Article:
World View and Current Events
Uncovering the Poverty of the Prosperity Gospel
Sep 24, 2020
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Reverend Ike, the New York televangelist popular during the 1950s, was never shy about his desire for prosperity. "I love money and money loves me." He would often have his congregation visualize the reality they wanted from God. "Close your eyes and see green. Money up to your armpits, a room full of money and there you are, just tossing around in it like a swimming pool." Most Christians would quickly recognize and reject this kind of marriage between the goodness of God and the temptation of Mammon. However, the insidious seeds of the prosperity gospel that Reverend Ike helped sow still bear rotten fruit in the church today.

The problem with those who promote the prosperity gospel is not that they want too much but that they settle for too little.


"God wants you to be happy," we hear. "Ask God for anything, and He will give it to you if you really believe in your heart." "Sickness and suffering are not a part of God's plan." This is a theology born not of the Bible but of the prosperity of post-war 1950s and 1960s America. A pick-yourself-up-by-the-bootstraps religion, which looks more like the kingdom of man than the Kingdom of God.

But we find a different story in the Bible. The author of Hebrews gives us a glimpse of this different story in his "Hall of Faith" of chapter 11. We see it clearly in the life of Moses:

By faith Moses, when he had grown up, refused to be known as the son of Pharaoh's daughter. He chose to be mistreated along with the people of God rather than to enjoy the fleeting pleasures of sin. He regarded disgrace for the sake of Christ as of greater value than the treasures of Egypt, because he was looking ahead to his reward. (Hebrews 11:24-26)

Moses, who, as the son of Pharaoh, was swimming in rooms of money, turned his back on worldly prosperity to pursue the purposes of God. He rejected comfort for the cause of the Lord. He gave up Pharaoh's golden crown for Christ's grisly cross. In the same way, God calls us through His Word to reject the gold-fever of this world for a greater purpose—to know and follow Jesus.


Possessing gold is not the same as embracing the prosperity gospel. Rather, the danger we face is not so much the gold we have but the gold that has us. Whoever or whatever is competing against the Lord Jesus Christ for your full affection is your gold. What is gold to you might not be gold to me, and what is gold to me might not be gold to you. God does not call two of us to do the same thing. But He does call us all to decide—our gold or our God.

Whatever comes between you and obedience to the Lord is a sin. That is why God's Word commends Moses for giving up the world's gold for God's glory. He gave up everything and anything that stood in the way of perfect obedience.

I grieve deeply in my heart at the way the prosperity proponents talk about faith. They actually make greed into a virtue. Have faith to be rich. Have faith to be pampered. Have faith to be healthy. Have faith to get whatever you want in life. This is a fake faith. According to the Word of God, faith is the willingness to let God rule supreme in everything. Faith says, "Have thine own way, Lord." Faith says, "I am willing to give up my gold for God's glory any time."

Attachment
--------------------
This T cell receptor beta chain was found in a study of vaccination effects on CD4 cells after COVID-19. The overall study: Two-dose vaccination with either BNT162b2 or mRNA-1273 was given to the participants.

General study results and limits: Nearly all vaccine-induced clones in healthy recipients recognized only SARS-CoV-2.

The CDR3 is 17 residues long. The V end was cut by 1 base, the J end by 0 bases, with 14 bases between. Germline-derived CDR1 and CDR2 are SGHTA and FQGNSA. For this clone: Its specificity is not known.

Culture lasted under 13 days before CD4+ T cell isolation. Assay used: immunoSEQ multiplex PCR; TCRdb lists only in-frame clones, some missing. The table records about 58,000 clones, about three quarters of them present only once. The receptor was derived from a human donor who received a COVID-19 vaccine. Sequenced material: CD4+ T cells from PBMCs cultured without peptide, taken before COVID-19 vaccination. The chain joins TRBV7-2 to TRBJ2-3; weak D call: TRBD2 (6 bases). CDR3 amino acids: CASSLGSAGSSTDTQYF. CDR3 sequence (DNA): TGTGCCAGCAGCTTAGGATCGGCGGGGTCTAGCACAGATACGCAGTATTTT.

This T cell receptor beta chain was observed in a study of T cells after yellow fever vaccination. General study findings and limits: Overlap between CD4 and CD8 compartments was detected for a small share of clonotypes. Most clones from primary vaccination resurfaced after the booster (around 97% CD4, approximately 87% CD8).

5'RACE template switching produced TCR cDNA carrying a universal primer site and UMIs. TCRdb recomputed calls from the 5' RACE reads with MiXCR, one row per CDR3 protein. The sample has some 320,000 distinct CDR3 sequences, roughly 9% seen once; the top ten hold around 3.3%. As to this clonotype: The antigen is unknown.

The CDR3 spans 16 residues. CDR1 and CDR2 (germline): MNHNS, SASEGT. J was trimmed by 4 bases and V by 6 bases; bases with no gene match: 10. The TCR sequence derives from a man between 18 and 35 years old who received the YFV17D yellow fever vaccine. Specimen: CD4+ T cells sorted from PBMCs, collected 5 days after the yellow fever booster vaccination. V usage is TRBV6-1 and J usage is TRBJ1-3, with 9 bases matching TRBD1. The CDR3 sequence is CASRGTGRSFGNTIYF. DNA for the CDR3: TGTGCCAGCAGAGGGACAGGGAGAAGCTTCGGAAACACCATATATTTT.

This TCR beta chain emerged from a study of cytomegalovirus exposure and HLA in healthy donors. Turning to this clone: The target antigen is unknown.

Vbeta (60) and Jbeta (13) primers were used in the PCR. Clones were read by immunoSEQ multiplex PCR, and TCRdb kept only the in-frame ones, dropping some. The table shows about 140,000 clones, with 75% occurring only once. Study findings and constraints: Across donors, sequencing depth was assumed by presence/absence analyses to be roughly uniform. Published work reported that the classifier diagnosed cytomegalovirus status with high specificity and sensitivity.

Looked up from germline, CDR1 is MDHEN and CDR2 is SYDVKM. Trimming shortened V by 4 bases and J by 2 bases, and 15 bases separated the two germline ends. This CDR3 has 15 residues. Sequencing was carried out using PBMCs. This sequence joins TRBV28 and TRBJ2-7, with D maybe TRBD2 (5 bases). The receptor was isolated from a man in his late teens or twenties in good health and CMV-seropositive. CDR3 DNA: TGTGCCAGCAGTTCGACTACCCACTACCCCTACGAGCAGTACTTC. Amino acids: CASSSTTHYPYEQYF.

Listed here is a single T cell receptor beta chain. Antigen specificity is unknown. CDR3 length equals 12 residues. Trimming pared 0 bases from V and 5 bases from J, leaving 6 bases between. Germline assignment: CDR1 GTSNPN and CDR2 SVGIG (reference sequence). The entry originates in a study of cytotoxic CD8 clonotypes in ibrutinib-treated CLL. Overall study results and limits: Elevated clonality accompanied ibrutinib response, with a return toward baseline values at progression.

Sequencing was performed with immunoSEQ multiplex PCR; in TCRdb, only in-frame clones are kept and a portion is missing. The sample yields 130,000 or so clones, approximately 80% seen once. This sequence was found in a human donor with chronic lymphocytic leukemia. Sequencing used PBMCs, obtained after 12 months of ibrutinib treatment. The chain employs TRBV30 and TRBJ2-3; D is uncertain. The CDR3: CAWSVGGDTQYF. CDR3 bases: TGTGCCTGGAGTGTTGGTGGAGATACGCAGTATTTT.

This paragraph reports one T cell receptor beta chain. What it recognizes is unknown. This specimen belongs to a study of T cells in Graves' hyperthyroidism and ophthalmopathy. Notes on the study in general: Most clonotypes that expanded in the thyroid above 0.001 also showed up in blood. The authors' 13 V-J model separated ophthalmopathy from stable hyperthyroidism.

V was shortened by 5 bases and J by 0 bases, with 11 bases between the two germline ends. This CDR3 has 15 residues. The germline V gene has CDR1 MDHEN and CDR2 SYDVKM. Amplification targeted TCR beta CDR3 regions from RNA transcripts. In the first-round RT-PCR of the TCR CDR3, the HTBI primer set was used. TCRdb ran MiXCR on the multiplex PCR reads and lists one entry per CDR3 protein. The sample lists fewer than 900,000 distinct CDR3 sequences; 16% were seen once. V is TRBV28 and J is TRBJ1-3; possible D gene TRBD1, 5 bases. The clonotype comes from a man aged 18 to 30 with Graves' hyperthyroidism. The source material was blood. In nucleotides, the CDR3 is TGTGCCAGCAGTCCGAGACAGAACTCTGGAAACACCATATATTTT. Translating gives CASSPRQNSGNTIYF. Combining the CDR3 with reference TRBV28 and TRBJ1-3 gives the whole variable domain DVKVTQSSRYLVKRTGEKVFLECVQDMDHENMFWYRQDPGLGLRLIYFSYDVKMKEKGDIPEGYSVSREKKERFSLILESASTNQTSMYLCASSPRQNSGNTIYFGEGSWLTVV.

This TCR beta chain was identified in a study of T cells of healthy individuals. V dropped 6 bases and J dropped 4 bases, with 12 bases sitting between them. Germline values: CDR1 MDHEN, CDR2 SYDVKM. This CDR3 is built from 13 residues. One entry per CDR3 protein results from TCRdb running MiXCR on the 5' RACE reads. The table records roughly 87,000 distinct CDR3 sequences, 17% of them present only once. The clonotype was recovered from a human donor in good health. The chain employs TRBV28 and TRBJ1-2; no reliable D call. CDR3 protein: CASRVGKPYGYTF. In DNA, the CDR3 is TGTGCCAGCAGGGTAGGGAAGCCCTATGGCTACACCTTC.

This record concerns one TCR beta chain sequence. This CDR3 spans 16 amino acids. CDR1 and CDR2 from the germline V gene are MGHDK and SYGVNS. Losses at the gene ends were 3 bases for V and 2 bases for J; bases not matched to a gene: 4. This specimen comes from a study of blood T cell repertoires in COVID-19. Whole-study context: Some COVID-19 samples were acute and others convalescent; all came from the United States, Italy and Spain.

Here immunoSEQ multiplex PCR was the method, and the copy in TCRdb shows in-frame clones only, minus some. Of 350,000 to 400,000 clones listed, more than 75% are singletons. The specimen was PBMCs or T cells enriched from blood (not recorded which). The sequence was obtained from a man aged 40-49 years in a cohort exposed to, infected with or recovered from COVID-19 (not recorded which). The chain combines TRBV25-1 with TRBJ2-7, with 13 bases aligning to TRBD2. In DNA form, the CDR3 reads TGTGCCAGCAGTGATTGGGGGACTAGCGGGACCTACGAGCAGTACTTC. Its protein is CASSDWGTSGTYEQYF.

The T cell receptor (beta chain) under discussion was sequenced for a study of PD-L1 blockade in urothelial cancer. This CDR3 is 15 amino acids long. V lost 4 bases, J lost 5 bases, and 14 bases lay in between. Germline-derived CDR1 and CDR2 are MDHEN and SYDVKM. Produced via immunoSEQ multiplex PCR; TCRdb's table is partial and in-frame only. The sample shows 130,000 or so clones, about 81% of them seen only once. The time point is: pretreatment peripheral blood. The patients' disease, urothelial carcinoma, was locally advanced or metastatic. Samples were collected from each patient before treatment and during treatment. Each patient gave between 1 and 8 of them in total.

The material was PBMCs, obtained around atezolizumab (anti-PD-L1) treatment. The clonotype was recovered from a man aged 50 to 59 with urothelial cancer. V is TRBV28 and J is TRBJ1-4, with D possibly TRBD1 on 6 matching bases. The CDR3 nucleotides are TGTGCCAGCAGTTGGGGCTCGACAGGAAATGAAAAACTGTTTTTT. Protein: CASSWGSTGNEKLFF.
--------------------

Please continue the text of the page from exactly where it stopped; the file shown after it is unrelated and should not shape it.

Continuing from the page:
This is what Moses did. He left Pharaoh's palace for forty years to tend sheep in Midian. It was during this time God retrained Moses on the meaning of prosperity, faithfulness, and purpose. He was preparing Moses to long for the reward that only comes from God: the prosperity of a purposeful life, the blessing of being in God's will, the freedom of fellowship with God.


The problem with those who promote the prosperity gospel is not that they want too much but that they settle for too little. Jesus reminds us that the treasure we lay up on earth is exposed to the destructive power of moth and rust and thieves. But the treasure we lay up in heaven is a safe investment (see Matthew 6:19-20). The short-term satisfaction of a pool full of money could never compare to the security of an eternal reward. Moses decided that instead of spending his life collecting sand in a sieve, he would pursue a reward he could not lose.

Moses did not have to wait until death to experience the treasure of God's glory. He walked with God. He spoke with Him face to face. He knew God and was known by God. Here we are, almost 3,500 years later, talking about a man born to a slave woman in Egypt: Moses, the man of faith.

But, of course, there is a greater example of trading gold for God's glory: Jesus, the Son of God, for whom and through whom all the world, the galaxies, the universe were created. He gave up all the splendor of heaven, emptying Himself to glorify His Father. Born into poverty, He was a man who worked with His hands. He wandered from town to town without a place to lay His head. He laid down His very life on the cross in obedience to the Father. All to secure for His Father the incomparable treasure of a holy people—children of God from every tribe and tongue and nation, redeemed from their sin and eternally testifying to the immeasurable grace and love of God Almighty.

Like Moses, we must choose. Will we set our hearts on the treasures of this world or the glory of eternity spent with Jesus Christ? There is certainly no comparison.

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